With more Chaffees at their disposal, the Army began to phase out the recycled KW-IIIs. Both the Stridsvogn and the Stormkanon stayed on in service at Bardufoss as training vehicles for future Norwegian tankers. We know that Fgst.Nr 74352 – known as ‘Yellow 3’, Fgst.Nr 66158 – known as ‘Yellow 2’, and Fgst.Nr 76219 – known as ‘Yellow 1’ were among them*. The tanks served here until 1953, when the Army found a rather unique role for them to fill…
*These tanks are known by these names due to the fact that they had large yellow numbers painted on the sides of their turrets. The function of these numbers is unknown, however.
In 1953, the garrison of Bardufoss Airfield began to dig their 7.5 cm gun-armed Stridsvogns into static defensive positions connected to Fort Bjørnåsen, ‘Yellow 3’, ‘2’, and ‘1’ amongst them. This fort was located in the grounds of the airfield, and was a system of former Luftwaffe bunkers built during WW2. For the defense of the airfield, the Norwegians expanded upon it. The purpose of the bunker and the static tanks was to cover the airfield from as many angles as possible, should an enemy attempt to storm it. The priority target of the 7.5 cm guns would be any aircraft that attempted to land. The tanks were dug into pits roughly 4 meters (13.1 ft) wide, 5.5 meters (18 ft) long with a 3.25 meter ramp, and 1.5 meters (4.9 ft) deep, leaving just their turrets above the ground. A simple wooden shelter was constructed over them. Inside, the tanks were completely stripped. The engine, transmission, driveshaft and other components housed in the hull were completely removed. With all power-providing components removed, the turrets would have been traversed manually. A hole was cut into the hull of the tanks, to which a concrete tunnel was connected, which allowed direct access to the fort, provided a protected entranceway for the crew, and allowed a direct means of ammunition resupply.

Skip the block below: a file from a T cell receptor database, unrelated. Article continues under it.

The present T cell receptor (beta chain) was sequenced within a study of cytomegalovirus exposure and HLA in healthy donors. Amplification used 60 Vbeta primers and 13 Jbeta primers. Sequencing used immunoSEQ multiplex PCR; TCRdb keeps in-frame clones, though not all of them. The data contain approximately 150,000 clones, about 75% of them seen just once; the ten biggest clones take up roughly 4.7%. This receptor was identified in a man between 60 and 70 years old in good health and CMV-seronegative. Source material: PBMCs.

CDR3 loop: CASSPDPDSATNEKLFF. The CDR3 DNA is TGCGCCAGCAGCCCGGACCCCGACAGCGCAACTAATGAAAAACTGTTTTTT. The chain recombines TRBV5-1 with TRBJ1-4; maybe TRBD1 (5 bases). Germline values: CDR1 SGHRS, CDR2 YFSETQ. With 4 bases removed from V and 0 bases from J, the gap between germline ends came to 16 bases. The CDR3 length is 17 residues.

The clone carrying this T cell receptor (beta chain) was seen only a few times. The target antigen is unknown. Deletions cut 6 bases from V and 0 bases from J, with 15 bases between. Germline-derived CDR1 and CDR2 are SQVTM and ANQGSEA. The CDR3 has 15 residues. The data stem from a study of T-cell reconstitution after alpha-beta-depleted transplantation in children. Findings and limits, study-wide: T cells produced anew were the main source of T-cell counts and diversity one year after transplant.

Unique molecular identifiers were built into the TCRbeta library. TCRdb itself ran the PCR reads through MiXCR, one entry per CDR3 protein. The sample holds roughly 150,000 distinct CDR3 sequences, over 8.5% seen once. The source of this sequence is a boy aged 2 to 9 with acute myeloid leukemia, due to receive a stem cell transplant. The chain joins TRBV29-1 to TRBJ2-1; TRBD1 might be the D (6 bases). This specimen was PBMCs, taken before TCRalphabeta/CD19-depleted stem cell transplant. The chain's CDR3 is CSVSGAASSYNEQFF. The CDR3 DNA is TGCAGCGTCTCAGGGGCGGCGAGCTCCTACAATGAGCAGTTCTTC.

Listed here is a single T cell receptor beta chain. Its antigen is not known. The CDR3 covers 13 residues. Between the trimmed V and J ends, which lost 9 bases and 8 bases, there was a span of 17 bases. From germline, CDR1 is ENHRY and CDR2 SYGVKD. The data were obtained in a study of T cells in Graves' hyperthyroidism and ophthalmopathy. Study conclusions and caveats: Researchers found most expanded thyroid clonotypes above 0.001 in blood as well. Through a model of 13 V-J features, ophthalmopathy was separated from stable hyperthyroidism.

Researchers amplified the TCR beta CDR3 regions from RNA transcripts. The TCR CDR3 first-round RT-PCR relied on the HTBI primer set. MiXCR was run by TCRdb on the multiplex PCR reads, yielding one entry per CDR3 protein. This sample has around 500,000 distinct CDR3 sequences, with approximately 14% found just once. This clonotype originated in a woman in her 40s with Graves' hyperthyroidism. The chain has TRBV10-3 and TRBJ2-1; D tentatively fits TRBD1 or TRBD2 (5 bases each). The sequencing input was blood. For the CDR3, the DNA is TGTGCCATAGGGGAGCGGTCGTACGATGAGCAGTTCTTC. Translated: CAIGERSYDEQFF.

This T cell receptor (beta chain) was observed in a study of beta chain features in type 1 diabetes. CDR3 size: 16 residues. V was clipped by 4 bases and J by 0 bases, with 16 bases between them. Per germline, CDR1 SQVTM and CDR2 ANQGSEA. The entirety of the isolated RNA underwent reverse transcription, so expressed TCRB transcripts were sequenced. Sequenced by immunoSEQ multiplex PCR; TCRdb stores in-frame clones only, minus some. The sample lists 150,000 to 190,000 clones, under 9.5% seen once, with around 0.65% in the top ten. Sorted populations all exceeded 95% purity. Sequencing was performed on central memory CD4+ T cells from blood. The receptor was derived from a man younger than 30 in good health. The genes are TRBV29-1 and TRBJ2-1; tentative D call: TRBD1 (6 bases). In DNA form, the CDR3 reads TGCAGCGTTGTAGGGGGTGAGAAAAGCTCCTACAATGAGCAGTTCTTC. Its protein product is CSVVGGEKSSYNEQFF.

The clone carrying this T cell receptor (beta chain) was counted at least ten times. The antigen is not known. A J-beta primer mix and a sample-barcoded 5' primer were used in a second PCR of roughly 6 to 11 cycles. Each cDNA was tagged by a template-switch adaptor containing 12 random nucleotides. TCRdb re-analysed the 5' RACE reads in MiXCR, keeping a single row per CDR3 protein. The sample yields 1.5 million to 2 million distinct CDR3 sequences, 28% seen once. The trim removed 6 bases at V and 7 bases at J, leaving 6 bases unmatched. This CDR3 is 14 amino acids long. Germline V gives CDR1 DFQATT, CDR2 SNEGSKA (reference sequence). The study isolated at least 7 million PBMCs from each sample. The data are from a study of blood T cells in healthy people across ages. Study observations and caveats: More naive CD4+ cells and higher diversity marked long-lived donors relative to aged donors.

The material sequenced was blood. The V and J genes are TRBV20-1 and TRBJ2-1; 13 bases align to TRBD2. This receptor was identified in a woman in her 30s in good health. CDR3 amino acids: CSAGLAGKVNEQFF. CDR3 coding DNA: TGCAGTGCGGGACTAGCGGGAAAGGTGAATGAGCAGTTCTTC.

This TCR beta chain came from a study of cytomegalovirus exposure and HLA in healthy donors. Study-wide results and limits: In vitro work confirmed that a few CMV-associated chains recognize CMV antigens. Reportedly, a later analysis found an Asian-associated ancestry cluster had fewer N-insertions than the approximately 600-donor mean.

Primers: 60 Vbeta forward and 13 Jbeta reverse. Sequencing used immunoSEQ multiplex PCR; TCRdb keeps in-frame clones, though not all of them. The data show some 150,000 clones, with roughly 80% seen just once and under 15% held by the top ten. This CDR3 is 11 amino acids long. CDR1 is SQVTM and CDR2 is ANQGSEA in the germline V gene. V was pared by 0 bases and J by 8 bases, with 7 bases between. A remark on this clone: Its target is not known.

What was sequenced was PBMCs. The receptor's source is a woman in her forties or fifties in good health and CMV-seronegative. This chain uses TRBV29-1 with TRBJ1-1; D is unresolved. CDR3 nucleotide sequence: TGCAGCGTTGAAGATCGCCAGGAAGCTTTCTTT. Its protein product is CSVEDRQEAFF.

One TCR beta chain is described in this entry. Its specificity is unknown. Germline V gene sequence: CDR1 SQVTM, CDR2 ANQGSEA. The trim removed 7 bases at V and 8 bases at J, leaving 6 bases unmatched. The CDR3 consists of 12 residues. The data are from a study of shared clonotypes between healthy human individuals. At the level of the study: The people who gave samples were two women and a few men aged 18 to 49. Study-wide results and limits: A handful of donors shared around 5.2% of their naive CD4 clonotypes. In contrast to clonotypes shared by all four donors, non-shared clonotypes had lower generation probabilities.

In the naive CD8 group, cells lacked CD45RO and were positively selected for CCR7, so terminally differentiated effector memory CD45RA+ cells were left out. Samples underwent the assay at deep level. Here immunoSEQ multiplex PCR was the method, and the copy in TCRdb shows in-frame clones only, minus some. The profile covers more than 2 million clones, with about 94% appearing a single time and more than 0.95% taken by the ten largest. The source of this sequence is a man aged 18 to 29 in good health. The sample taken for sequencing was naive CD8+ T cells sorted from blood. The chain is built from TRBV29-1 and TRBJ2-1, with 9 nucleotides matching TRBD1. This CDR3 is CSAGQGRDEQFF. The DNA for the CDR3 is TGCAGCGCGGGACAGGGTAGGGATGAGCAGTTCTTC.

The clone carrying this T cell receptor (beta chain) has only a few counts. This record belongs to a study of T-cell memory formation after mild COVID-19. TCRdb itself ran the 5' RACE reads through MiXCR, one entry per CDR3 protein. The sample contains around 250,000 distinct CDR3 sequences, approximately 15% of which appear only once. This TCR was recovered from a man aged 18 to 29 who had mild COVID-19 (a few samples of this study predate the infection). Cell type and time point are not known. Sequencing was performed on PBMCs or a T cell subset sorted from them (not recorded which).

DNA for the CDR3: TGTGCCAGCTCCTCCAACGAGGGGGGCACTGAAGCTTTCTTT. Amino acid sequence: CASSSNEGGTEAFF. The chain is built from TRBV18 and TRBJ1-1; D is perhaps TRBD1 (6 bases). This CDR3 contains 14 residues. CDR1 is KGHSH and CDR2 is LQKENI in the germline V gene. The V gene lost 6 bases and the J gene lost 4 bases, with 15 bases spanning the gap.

The KW-III turrets remained in place into the 1960s, by which time they became obsolete. The turrets were replaced with 40 mm Bofors anti-aircraft guns. For these, new concrete emplacements were built beside the buried tanks. A new hole was cut into the side of the buried tanks to connect them to the new structures to allow the use of the old ammunition tunnels. Earth was then built up around the new emplacements, completely burying the tanks.
Rather frustratingly, despite extensive searches and inquiries by both writers, no pictures can currently be found of the Panzer turrets in situ during their time in operation.
The majority of the Stridsvogn and Stormkanon KW-III fleet was retired by 1953. Much of the fleet was scrapped with the rest ‘sentenced to death’ as targets on various ranges. The Strvs that were dug into the bunker complex at Fort Bjørnåsen were simply forgotten once they were buried.
From 1943, Finland, Norway’s eastern Scandinavian Neighbour, had operated a fleet of StuG IIIs. These were initially bought from Nazi Germany, but they remained in service post-war. By the late 1950s, however, there was a severe spare parts shortage. In 1958, the inspector of the Finnish Army’s tank section and member of the Ordnance Division, Aaro Manskinen, traveled to the Norwegian Fjords on leave. While there, he by chance happened upon a stock pile of Panzers in various states of disrepair. It soon became clear that the Norwegian Ministry of Defense was looking to sell this pile of – what was then considered – scrap. After some initial troubles due to the 1947 Paris Peace Treaty – which blocked Finland from purchasing equipment from or of German origin – a deal was agreed. 20 Panzer IIIs, 1 StuG, 10 Maybach engines, and a pile of spare parts were sold to Finland. Upon arriving in Finland, the tanks were disassembled and all useful parts were stored for later use. This kept Finland’s StuG fleet in operation well into the 1960s.